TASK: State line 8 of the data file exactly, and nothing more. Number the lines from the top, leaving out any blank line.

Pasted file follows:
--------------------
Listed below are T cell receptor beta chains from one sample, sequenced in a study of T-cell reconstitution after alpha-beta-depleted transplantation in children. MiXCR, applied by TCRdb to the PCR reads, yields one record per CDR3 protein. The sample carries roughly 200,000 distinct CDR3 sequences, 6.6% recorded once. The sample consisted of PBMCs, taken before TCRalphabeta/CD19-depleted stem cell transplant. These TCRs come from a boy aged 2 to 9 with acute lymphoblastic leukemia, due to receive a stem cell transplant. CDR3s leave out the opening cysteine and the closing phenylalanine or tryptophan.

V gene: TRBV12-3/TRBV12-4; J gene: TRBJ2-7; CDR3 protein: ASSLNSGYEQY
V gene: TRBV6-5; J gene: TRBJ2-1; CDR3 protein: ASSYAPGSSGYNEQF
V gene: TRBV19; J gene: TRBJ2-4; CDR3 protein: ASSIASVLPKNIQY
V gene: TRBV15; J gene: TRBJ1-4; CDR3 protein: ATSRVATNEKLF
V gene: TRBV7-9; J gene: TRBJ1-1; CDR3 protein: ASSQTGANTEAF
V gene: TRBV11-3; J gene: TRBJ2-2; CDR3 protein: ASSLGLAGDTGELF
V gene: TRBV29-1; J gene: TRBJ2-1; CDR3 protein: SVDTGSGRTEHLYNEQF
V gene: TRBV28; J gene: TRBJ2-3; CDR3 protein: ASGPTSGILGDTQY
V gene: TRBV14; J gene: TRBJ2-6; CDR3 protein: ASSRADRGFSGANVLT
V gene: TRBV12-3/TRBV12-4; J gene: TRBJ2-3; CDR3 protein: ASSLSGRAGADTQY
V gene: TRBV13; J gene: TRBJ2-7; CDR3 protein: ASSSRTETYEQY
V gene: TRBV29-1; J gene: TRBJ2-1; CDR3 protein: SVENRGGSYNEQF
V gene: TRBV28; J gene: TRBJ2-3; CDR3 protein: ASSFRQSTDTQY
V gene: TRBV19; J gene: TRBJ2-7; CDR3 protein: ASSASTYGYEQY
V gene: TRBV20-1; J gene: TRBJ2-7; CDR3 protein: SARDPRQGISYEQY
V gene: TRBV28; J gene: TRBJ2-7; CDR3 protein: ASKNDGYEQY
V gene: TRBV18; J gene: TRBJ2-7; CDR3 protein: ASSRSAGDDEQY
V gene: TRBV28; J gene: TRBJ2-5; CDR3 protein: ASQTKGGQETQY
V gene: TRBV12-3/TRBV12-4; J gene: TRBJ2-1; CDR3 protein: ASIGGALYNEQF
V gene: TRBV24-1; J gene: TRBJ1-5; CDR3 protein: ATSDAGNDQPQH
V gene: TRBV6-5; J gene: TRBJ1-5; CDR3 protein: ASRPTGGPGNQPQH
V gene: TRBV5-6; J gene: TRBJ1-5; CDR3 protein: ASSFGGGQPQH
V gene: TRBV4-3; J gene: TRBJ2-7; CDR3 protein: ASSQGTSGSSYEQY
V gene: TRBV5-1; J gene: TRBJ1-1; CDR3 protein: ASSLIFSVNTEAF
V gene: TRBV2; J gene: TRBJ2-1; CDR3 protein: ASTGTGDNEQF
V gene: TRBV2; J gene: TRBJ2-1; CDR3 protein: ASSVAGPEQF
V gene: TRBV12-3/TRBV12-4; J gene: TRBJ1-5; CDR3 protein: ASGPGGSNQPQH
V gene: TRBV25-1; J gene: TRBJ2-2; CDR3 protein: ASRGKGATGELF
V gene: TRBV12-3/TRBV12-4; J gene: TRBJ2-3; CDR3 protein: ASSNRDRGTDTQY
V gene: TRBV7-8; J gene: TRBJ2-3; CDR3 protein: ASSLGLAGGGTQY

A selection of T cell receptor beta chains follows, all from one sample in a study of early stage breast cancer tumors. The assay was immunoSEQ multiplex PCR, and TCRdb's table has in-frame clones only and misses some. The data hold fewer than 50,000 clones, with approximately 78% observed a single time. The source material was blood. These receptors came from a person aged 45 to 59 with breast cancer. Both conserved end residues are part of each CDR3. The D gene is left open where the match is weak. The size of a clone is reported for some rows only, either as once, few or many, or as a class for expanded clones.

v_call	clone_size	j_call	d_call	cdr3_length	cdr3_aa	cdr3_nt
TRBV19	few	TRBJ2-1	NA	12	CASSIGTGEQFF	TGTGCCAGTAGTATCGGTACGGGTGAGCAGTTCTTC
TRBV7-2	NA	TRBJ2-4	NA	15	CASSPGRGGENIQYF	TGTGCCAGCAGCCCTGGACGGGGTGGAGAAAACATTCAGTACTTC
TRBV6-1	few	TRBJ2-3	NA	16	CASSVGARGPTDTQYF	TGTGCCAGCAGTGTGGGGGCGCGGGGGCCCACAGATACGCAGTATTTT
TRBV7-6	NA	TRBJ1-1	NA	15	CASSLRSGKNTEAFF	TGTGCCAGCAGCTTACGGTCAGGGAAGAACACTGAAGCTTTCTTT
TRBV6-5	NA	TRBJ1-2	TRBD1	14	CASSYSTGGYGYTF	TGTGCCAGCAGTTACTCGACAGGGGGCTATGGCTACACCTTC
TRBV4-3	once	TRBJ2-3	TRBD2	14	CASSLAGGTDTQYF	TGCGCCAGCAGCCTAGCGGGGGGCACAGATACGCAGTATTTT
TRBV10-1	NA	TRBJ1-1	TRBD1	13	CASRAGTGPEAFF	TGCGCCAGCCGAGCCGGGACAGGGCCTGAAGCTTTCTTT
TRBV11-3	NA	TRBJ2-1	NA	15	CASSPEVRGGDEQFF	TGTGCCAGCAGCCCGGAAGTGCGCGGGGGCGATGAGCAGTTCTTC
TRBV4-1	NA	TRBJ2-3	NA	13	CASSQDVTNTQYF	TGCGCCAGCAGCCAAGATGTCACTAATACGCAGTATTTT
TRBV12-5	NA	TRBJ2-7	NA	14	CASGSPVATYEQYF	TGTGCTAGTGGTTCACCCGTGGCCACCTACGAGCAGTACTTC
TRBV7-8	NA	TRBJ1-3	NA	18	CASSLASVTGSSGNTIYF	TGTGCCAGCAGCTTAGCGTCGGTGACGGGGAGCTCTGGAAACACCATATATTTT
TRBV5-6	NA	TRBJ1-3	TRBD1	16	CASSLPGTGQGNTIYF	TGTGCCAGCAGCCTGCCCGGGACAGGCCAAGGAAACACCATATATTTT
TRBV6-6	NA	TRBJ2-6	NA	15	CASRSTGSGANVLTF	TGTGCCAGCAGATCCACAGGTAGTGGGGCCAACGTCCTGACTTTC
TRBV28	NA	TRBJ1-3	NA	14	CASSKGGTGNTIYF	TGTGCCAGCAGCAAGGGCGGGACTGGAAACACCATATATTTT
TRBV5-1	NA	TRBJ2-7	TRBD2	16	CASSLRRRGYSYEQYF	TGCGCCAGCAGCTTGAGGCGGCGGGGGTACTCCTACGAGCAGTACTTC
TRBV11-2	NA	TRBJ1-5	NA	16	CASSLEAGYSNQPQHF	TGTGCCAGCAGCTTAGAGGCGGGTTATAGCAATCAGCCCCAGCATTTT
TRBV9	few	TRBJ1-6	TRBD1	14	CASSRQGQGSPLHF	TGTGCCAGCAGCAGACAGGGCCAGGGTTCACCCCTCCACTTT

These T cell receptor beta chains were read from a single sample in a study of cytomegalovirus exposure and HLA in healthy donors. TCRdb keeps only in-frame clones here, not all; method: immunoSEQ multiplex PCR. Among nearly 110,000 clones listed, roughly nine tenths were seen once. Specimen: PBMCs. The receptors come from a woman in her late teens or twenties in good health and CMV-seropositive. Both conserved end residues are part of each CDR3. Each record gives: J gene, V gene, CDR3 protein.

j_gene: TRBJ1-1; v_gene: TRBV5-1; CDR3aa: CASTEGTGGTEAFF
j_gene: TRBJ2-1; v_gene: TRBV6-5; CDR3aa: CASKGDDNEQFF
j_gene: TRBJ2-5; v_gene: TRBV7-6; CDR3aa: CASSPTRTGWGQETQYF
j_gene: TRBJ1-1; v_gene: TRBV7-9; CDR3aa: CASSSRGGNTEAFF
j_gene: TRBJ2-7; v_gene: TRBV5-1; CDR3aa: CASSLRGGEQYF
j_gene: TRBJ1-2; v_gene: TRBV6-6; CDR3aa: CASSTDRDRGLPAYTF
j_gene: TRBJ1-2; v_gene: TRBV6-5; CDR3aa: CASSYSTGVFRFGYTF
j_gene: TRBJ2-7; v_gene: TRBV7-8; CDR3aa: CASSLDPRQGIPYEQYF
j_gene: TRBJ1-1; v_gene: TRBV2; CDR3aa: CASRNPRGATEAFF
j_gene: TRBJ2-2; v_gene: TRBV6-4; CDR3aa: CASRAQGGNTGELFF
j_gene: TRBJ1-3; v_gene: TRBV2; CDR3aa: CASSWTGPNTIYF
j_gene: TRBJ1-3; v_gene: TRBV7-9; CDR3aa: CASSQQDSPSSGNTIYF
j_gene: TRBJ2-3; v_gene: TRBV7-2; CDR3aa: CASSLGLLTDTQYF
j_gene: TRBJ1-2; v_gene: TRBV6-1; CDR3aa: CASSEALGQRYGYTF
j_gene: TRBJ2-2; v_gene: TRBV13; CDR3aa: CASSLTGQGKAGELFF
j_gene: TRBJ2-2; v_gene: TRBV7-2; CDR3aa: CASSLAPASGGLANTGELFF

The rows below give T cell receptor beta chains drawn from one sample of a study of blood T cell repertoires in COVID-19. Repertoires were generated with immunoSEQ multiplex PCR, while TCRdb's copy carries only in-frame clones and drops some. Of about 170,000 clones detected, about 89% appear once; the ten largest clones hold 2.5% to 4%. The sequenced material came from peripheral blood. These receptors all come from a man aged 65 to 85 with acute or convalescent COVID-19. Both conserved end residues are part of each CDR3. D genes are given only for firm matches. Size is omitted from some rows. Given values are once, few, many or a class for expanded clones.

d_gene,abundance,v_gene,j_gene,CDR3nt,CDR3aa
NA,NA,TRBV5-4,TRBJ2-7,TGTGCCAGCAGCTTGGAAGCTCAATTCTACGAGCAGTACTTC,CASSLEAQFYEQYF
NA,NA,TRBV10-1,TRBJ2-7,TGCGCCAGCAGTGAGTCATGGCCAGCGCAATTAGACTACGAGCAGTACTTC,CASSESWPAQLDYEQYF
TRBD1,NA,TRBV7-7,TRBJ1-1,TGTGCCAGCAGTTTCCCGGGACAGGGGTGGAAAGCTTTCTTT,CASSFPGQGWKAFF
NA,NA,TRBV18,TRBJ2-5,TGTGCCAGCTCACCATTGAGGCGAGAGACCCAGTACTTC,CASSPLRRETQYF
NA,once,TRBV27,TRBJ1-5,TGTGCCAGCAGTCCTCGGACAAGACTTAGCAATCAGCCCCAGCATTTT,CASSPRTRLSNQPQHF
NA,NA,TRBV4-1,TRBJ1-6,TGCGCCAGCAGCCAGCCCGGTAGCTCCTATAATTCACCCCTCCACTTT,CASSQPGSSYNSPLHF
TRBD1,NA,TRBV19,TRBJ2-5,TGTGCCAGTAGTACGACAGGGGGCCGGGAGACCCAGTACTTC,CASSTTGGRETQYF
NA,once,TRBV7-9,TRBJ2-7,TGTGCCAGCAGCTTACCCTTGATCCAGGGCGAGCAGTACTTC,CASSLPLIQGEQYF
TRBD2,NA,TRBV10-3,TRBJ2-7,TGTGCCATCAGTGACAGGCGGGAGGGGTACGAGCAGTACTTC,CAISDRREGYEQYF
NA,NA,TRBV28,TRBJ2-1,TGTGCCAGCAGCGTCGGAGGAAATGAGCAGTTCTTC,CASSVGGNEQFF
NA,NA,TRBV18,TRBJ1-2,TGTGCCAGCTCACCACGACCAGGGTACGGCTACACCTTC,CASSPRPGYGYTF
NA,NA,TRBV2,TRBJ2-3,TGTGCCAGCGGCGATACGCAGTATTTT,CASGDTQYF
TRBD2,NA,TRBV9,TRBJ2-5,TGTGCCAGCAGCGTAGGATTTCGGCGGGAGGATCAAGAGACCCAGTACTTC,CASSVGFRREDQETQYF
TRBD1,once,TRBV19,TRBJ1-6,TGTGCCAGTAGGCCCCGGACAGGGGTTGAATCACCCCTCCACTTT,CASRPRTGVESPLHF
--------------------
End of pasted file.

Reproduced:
V gene: TRBV29-1; J gene: TRBJ2-1; CDR3 protein: SVDTGSGRTEHLYNEQF